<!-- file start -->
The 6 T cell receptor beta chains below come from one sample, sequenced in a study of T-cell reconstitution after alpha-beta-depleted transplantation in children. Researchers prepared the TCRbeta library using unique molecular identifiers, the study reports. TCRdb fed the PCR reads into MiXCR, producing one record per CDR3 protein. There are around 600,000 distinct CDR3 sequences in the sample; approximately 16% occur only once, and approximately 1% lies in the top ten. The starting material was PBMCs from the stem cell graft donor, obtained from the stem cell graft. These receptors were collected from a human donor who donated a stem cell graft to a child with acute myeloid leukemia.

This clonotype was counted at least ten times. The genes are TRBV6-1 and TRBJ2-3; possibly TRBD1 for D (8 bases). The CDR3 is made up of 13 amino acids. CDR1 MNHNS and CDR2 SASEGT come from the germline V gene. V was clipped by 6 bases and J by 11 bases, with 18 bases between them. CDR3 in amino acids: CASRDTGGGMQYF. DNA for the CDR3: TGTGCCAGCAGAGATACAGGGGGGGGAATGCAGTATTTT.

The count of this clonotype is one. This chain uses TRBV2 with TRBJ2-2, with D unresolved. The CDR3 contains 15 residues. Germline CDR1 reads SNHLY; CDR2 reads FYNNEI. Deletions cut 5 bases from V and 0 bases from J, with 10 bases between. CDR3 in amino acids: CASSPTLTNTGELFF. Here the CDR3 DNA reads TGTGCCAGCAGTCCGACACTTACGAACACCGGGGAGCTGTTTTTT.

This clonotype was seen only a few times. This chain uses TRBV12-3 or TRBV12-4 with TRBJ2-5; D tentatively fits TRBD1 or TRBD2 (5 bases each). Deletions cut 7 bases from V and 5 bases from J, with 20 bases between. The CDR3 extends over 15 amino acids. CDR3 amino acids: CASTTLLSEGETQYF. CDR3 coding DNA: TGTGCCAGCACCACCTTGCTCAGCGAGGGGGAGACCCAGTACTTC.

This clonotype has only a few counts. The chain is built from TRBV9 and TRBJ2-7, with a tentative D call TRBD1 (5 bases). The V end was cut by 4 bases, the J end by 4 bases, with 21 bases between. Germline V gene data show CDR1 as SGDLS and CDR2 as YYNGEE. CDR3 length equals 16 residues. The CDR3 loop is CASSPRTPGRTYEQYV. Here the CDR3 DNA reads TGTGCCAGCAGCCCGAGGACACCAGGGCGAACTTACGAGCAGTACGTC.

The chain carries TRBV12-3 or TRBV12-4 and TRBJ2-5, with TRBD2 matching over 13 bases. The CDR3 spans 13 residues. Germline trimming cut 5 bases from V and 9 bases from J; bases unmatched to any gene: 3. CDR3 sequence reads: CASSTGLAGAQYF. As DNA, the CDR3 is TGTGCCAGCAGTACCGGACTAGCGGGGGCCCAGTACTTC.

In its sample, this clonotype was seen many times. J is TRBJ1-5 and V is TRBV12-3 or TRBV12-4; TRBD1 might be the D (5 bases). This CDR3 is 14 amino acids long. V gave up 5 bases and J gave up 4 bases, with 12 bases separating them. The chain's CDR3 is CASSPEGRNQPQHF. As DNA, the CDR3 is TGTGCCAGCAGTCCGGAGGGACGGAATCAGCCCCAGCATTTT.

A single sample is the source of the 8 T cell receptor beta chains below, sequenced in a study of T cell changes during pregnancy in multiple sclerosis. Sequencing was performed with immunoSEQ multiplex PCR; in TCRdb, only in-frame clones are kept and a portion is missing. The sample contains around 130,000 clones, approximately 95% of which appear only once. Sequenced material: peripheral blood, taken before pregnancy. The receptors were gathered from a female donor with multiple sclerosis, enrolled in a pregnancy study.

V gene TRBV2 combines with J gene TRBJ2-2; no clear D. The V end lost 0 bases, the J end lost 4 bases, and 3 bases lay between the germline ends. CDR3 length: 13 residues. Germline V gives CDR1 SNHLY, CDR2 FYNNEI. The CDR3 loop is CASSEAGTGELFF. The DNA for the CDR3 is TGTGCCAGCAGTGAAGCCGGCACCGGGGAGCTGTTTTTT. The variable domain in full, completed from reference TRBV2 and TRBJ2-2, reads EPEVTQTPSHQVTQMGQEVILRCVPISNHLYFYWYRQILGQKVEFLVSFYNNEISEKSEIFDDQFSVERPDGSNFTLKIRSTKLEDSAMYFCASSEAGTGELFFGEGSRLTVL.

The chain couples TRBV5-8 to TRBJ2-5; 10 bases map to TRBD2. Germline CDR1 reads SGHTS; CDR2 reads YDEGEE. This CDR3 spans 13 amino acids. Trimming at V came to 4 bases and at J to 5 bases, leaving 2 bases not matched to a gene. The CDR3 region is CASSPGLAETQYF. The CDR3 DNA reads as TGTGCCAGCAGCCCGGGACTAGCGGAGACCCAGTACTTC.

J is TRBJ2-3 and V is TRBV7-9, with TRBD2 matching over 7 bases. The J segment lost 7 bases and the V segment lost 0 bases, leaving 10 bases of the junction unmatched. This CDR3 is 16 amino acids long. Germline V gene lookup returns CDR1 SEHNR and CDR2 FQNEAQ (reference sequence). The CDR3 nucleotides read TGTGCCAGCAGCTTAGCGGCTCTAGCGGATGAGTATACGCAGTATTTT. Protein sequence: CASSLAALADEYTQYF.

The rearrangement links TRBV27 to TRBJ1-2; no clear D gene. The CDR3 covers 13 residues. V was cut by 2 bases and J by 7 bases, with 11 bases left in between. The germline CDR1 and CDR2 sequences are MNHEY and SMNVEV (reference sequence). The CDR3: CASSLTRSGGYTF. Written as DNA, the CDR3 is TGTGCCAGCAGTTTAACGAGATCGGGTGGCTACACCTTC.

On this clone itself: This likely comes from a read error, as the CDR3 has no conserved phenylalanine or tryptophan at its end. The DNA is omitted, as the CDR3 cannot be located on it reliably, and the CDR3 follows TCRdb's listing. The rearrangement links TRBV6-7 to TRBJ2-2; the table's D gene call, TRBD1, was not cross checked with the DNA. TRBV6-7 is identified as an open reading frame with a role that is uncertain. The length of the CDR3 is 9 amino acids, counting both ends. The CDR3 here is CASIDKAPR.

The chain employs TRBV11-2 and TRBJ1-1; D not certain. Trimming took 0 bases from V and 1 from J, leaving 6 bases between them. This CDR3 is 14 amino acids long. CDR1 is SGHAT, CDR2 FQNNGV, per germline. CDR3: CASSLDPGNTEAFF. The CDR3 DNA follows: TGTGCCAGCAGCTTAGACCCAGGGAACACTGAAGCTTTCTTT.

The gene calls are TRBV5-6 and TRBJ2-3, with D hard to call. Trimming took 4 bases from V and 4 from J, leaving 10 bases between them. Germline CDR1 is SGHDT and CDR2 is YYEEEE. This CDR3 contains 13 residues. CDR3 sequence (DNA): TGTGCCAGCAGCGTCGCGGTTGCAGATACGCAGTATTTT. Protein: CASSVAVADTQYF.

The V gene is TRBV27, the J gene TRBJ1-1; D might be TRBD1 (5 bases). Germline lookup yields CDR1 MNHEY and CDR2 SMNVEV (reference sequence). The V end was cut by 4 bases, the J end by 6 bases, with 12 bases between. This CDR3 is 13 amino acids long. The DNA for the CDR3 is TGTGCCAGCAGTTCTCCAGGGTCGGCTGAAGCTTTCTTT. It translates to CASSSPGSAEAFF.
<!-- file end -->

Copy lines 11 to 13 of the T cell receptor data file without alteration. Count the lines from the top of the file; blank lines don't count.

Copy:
J is TRBJ2-3 and V is TRBV7-9, with TRBD2 matching over 7 bases. The J segment lost 7 bases and the V segment lost 0 bases, leaving 10 bases of the junction unmatched. This CDR3 is 16 amino acids long. Germline V gene lookup returns CDR1 SEHNR and CDR2 FQNEAQ (reference sequence). The CDR3 nucleotides read TGTGCCAGCAGCTTAGCGGCTCTAGCGGATGAGTATACGCAGTATTTT. Protein sequence: CASSLAALADEYTQYF.

The rearrangement links TRBV27 to TRBJ1-2; no clear D gene. The CDR3 covers 13 residues. V was cut by 2 bases and J by 7 bases, with 11 bases left in between. The germline CDR1 and CDR2 sequences are MNHEY and SMNVEV (reference sequence). The CDR3: CASSLTRSGGYTF. Written as DNA, the CDR3 is TGTGCCAGCAGTTTAACGAGATCGGGTGGCTACACCTTC.

On this clone itself: This likely comes from a read error, as the CDR3 has no conserved phenylalanine or tryptophan at its end. The DNA is omitted, as the CDR3 cannot be located on it reliably, and the CDR3 follows TCRdb's listing. The rearrangement links TRBV6-7 to TRBJ2-2; the table's D gene call, TRBD1, was not cross checked with the DNA. TRBV6-7 is identified as an open reading frame with a role that is uncertain. The length of the CDR3 is 9 amino acids, counting both ends. The CDR3 here is CASIDKAPR.